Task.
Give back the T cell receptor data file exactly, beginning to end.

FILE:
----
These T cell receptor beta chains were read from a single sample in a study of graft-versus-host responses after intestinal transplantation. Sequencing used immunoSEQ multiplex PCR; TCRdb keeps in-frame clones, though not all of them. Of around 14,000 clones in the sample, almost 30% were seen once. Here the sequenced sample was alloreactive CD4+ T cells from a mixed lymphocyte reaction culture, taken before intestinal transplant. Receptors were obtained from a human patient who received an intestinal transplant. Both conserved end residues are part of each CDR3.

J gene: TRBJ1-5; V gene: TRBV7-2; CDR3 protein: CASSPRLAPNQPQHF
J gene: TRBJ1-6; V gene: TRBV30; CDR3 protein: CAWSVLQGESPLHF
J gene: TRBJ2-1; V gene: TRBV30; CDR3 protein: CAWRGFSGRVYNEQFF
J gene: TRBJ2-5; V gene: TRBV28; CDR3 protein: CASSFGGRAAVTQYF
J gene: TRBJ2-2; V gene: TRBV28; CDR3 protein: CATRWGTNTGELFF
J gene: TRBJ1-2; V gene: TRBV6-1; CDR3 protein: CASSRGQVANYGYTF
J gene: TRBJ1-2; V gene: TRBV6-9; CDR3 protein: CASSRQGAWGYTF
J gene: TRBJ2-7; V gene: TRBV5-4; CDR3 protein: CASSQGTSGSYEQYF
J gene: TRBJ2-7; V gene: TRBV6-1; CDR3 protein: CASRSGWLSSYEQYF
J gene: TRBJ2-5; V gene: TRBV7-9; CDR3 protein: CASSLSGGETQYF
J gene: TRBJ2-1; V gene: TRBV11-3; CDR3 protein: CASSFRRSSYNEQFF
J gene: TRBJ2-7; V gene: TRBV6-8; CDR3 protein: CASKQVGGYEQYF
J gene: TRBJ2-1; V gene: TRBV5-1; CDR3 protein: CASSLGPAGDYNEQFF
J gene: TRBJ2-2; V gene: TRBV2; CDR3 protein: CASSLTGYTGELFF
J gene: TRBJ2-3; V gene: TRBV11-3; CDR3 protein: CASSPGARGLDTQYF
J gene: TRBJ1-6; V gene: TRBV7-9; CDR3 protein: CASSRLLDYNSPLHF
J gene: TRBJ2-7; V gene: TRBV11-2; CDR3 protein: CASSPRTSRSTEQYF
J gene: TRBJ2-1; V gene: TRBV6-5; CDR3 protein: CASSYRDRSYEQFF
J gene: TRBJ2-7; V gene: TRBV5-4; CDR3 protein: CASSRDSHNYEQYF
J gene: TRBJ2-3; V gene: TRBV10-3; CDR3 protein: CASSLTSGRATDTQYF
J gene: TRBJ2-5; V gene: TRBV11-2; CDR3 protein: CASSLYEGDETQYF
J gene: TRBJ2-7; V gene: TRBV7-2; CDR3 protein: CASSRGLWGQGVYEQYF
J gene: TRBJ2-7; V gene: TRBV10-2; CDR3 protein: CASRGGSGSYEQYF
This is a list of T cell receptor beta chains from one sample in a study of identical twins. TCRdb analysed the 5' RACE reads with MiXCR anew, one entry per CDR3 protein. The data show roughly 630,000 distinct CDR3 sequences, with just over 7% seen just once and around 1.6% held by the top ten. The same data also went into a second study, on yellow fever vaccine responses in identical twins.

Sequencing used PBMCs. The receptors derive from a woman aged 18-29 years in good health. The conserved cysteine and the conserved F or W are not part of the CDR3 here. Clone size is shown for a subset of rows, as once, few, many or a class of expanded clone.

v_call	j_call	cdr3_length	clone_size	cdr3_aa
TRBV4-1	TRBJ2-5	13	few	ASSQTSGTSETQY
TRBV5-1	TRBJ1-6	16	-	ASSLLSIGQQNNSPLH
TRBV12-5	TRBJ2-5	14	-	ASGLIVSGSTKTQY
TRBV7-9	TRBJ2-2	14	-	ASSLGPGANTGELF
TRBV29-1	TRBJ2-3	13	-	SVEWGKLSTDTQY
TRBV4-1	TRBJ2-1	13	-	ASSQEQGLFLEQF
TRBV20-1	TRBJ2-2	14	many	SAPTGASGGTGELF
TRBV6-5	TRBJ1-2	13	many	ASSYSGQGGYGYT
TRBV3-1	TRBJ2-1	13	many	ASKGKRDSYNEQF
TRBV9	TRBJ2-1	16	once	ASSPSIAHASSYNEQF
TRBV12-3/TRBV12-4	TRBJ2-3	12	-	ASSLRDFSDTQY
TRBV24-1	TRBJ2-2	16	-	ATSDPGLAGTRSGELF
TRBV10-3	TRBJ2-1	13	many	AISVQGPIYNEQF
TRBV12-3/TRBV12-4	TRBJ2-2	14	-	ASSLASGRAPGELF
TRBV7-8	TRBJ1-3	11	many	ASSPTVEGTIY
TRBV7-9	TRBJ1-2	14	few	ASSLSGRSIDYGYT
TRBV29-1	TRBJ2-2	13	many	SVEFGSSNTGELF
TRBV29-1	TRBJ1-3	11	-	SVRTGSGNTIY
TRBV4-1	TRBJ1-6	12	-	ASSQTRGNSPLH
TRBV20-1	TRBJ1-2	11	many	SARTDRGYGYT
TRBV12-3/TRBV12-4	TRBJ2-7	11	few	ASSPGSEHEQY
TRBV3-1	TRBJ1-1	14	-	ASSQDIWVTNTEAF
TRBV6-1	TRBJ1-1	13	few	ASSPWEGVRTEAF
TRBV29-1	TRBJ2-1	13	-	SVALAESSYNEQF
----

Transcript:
These T cell receptor beta chains were read from a single sample in a study of graft-versus-host responses after intestinal transplantation. Sequencing used immunoSEQ multiplex PCR; TCRdb keeps in-frame clones, though not all of them. Of around 14,000 clones in the sample, almost 30% were seen once. Here the sequenced sample was alloreactive CD4+ T cells from a mixed lymphocyte reaction culture, taken before intestinal transplant. Receptors were obtained from a human patient who received an intestinal transplant. Both conserved end residues are part of each CDR3.

J gene: TRBJ1-5; V gene: TRBV7-2; CDR3 protein: CASSPRLAPNQPQHF
J gene: TRBJ1-6; V gene: TRBV30; CDR3 protein: CAWSVLQGESPLHF
J gene: TRBJ2-1; V gene: TRBV30; CDR3 protein: CAWRGFSGRVYNEQFF
J gene: TRBJ2-5; V gene: TRBV28; CDR3 protein: CASSFGGRAAVTQYF
J gene: TRBJ2-2; V gene: TRBV28; CDR3 protein: CATRWGTNTGELFF
J gene: TRBJ1-2; V gene: TRBV6-1; CDR3 protein: CASSRGQVANYGYTF
J gene: TRBJ1-2; V gene: TRBV6-9; CDR3 protein: CASSRQGAWGYTF
J gene: TRBJ2-7; V gene: TRBV5-4; CDR3 protein: CASSQGTSGSYEQYF
J gene: TRBJ2-7; V gene: TRBV6-1; CDR3 protein: CASRSGWLSSYEQYF
J gene: TRBJ2-5; V gene: TRBV7-9; CDR3 protein: CASSLSGGETQYF
J gene: TRBJ2-1; V gene: TRBV11-3; CDR3 protein: CASSFRRSSYNEQFF
J gene: TRBJ2-7; V gene: TRBV6-8; CDR3 protein: CASKQVGGYEQYF
J gene: TRBJ2-1; V gene: TRBV5-1; CDR3 protein: CASSLGPAGDYNEQFF
J gene: TRBJ2-2; V gene: TRBV2; CDR3 protein: CASSLTGYTGELFF
J gene: TRBJ2-3; V gene: TRBV11-3; CDR3 protein: CASSPGARGLDTQYF
J gene: TRBJ1-6; V gene: TRBV7-9; CDR3 protein: CASSRLLDYNSPLHF
J gene: TRBJ2-7; V gene: TRBV11-2; CDR3 protein: CASSPRTSRSTEQYF
J gene: TRBJ2-1; V gene: TRBV6-5; CDR3 protein: CASSYRDRSYEQFF
J gene: TRBJ2-7; V gene: TRBV5-4; CDR3 protein: CASSRDSHNYEQYF
J gene: TRBJ2-3; V gene: TRBV10-3; CDR3 protein: CASSLTSGRATDTQYF
J gene: TRBJ2-5; V gene: TRBV11-2; CDR3 protein: CASSLYEGDETQYF
J gene: TRBJ2-7; V gene: TRBV7-2; CDR3 protein: CASSRGLWGQGVYEQYF
J gene: TRBJ2-7; V gene: TRBV10-2; CDR3 protein: CASRGGSGSYEQYF
This is a list of T cell receptor beta chains from one sample in a study of identical twins. TCRdb analysed the 5' RACE reads with MiXCR anew, one entry per CDR3 protein. The data show roughly 630,000 distinct CDR3 sequences, with just over 7% seen just once and around 1.6% held by the top ten. The same data also went into a second study, on yellow fever vaccine responses in identical twins.

Sequencing used PBMCs. The receptors derive from a woman aged 18-29 years in good health. The conserved cysteine and the conserved F or W are not part of the CDR3 here. Clone size is shown for a subset of rows, as once, few, many or a class of expanded clone.

v_call	j_call	cdr3_length	clone_size	cdr3_aa
TRBV4-1	TRBJ2-5	13	few	ASSQTSGTSETQY
TRBV5-1	TRBJ1-6	16	-	ASSLLSIGQQNNSPLH
TRBV12-5	TRBJ2-5	14	-	ASGLIVSGSTKTQY
TRBV7-9	TRBJ2-2	14	-	ASSLGPGANTGELF
TRBV29-1	TRBJ2-3	13	-	SVEWGKLSTDTQY
TRBV4-1	TRBJ2-1	13	-	ASSQEQGLFLEQF
TRBV20-1	TRBJ2-2	14	many	SAPTGASGGTGELF
TRBV6-5	TRBJ1-2	13	many	ASSYSGQGGYGYT
TRBV3-1	TRBJ2-1	13	many	ASKGKRDSYNEQF
TRBV9	TRBJ2-1	16	once	ASSPSIAHASSYNEQF
TRBV12-3/TRBV12-4	TRBJ2-3	12	-	ASSLRDFSDTQY
TRBV24-1	TRBJ2-2	16	-	ATSDPGLAGTRSGELF
TRBV10-3	TRBJ2-1	13	many	AISVQGPIYNEQF
TRBV12-3/TRBV12-4	TRBJ2-2	14	-	ASSLASGRAPGELF
TRBV7-8	TRBJ1-3	11	many	ASSPTVEGTIY
TRBV7-9	TRBJ1-2	14	few	ASSLSGRSIDYGYT
TRBV29-1	TRBJ2-2	13	many	SVEFGSSNTGELF
TRBV29-1	TRBJ1-3	11	-	SVRTGSGNTIY
TRBV4-1	TRBJ1-6	12	-	ASSQTRGNSPLH
TRBV20-1	TRBJ1-2	11	many	SARTDRGYGYT
TRBV12-3/TRBV12-4	TRBJ2-7	11	few	ASSPGSEHEQY
TRBV3-1	TRBJ1-1	14	-	ASSQDIWVTNTEAF
TRBV6-1	TRBJ1-1	13	few	ASSPWEGVRTEAF
TRBV29-1	TRBJ2-1	13	-	SVALAESSYNEQF